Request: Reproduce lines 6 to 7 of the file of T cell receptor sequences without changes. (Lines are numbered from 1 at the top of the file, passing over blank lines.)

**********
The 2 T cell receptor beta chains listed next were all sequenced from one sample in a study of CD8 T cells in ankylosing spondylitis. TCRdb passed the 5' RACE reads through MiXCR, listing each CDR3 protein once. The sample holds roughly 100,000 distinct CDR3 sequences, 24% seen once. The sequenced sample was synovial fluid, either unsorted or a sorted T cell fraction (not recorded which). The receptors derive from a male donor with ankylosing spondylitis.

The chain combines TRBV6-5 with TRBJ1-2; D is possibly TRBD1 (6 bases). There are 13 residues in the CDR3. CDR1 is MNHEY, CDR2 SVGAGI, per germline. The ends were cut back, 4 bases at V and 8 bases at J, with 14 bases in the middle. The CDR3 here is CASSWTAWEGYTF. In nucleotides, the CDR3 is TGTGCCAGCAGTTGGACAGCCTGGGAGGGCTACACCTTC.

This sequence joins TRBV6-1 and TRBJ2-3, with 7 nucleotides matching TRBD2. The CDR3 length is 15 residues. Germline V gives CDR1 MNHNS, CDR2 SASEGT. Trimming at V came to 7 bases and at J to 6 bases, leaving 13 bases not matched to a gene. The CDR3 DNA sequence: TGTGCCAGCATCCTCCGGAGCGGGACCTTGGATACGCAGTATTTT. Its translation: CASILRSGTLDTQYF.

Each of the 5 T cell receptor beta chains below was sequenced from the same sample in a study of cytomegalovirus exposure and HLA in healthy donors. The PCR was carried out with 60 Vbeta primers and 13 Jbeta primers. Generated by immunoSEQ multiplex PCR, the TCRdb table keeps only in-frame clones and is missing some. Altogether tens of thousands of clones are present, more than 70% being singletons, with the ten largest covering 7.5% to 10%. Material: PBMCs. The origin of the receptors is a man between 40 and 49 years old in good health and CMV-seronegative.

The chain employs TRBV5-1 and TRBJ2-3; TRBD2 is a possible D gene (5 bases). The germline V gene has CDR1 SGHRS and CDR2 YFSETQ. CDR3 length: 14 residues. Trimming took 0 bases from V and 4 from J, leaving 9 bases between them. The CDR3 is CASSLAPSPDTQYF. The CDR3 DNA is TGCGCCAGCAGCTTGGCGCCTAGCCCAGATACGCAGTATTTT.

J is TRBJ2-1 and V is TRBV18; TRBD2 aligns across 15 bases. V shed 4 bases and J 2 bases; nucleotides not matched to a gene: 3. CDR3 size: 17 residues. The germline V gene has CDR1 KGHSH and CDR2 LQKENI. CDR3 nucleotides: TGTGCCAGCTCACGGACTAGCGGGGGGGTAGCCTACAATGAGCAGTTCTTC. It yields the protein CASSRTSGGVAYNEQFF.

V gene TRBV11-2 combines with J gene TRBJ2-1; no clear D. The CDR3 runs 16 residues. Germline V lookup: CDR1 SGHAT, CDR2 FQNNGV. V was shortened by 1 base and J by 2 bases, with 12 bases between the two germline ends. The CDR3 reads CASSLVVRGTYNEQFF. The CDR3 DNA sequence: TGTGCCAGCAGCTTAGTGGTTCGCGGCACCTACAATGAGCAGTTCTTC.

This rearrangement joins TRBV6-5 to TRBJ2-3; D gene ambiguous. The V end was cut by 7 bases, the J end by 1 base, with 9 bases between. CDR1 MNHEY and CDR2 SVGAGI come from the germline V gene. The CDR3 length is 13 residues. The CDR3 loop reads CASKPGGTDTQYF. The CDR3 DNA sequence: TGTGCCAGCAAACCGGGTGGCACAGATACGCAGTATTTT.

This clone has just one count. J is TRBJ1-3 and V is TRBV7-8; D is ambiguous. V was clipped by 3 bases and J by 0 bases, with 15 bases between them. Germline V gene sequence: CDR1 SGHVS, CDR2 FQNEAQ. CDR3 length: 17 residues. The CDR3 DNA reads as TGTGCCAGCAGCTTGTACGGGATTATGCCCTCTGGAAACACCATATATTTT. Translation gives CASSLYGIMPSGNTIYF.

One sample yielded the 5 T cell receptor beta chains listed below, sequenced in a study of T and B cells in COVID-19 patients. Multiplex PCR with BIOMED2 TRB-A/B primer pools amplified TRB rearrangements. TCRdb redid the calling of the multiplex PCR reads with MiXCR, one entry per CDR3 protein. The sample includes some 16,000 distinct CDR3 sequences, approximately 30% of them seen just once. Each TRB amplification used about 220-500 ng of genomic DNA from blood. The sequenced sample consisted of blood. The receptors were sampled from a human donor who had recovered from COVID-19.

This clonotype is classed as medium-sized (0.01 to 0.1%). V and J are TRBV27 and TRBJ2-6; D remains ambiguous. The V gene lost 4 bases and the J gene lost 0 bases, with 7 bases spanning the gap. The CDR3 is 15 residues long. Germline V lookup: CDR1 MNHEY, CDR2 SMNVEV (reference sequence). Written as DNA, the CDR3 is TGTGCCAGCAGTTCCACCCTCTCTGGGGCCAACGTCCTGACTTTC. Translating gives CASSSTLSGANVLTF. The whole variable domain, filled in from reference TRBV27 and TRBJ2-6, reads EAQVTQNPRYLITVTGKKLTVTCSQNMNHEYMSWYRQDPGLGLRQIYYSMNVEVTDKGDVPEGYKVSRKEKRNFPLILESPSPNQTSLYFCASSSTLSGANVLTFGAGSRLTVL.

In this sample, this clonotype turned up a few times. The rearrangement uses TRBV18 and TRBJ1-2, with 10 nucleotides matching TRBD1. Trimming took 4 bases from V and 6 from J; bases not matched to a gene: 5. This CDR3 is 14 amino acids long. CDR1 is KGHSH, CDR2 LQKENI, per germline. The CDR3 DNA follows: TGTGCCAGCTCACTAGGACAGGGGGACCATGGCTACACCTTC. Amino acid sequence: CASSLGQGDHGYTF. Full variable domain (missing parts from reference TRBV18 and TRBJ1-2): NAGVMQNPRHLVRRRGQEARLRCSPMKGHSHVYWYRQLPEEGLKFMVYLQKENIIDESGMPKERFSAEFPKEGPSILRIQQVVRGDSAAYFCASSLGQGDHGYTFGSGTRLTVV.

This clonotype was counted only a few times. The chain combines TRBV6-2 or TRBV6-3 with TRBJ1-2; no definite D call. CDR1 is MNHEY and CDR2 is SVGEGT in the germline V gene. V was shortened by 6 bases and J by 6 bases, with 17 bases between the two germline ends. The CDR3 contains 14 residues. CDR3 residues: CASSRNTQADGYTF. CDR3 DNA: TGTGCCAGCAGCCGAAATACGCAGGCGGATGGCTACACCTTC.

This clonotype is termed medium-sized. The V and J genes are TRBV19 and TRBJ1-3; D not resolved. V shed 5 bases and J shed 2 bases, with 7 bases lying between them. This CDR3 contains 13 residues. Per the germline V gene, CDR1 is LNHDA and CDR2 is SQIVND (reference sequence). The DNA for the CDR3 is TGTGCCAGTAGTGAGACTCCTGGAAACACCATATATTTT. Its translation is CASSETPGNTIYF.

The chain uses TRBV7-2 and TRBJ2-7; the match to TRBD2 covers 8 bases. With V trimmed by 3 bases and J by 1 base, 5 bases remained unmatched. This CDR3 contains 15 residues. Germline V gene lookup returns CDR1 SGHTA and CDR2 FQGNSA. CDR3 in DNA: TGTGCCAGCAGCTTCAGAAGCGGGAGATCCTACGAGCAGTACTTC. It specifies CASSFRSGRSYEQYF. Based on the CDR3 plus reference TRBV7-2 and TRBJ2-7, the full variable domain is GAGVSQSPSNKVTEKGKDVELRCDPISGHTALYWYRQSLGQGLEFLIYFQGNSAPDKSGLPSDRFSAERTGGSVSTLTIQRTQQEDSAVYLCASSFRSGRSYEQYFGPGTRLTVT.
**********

J is TRBJ2-1 and V is TRBV18; TRBD2 aligns across 15 bases. V shed 4 bases and J 2 bases; nucleotides not matched to a gene: 3. CDR3 size: 17 residues. The germline V gene has CDR1 KGHSH and CDR2 LQKENI. CDR3 nucleotides: TGTGCCAGCTCACGGACTAGCGGGGGGGTAGCCTACAATGAGCAGTTCTTC. It yields the protein CASSRTSGGVAYNEQFF.

V gene TRBV11-2 combines with J gene TRBJ2-1; no clear D. The CDR3 runs 16 residues. Germline V lookup: CDR1 SGHAT, CDR2 FQNNGV. V was shortened by 1 base and J by 2 bases, with 12 bases between the two germline ends. The CDR3 reads CASSLVVRGTYNEQFF. The CDR3 DNA sequence: TGTGCCAGCAGCTTAGTGGTTCGCGGCACCTACAATGAGCAGTTCTTC.